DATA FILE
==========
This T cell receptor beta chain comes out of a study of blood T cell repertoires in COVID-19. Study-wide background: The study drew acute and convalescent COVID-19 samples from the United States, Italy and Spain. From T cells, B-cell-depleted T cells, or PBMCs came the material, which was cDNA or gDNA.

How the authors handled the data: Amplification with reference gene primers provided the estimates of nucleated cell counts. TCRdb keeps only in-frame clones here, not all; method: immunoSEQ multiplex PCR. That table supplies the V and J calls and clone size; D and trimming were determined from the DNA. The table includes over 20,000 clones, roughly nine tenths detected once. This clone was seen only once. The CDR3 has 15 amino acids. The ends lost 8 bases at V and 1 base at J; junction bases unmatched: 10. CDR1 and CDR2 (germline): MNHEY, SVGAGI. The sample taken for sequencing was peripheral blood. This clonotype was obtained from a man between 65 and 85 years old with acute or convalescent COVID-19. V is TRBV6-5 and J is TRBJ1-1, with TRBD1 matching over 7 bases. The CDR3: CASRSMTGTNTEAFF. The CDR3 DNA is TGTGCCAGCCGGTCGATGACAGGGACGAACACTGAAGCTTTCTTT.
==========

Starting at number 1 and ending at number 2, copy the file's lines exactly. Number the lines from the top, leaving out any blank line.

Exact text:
This T cell receptor beta chain comes out of a study of blood T cell repertoires in COVID-19. Study-wide background: The study drew acute and convalescent COVID-19 samples from the United States, Italy and Spain. From T cells, B-cell-depleted T cells, or PBMCs came the material, which was cDNA or gDNA.

How the authors handled the data: Amplification with reference gene primers provided the estimates of nucleated cell counts. TCRdb keeps only in-frame clones here, not all; method: immunoSEQ multiplex PCR. That table supplies the V and J calls and clone size; D and trimming were determined from the DNA. The table includes over 20,000 clones, roughly nine tenths detected once. This clone was seen only once. The CDR3 has 15 amino acids. The ends lost 8 bases at V and 1 base at J; junction bases unmatched: 10. CDR1 and CDR2 (germline): MNHEY, SVGAGI. The sample taken for sequencing was peripheral blood. This clonotype was obtained from a man between 65 and 85 years old with acute or convalescent COVID-19. V is TRBV6-5 and J is TRBJ1-1, with TRBD1 matching over 7 bases. The CDR3: CASRSMTGTNTEAFF. The CDR3 DNA is TGTGCCAGCCGGTCGATGACAGGGACGAACACTGAAGCTTTCTTT.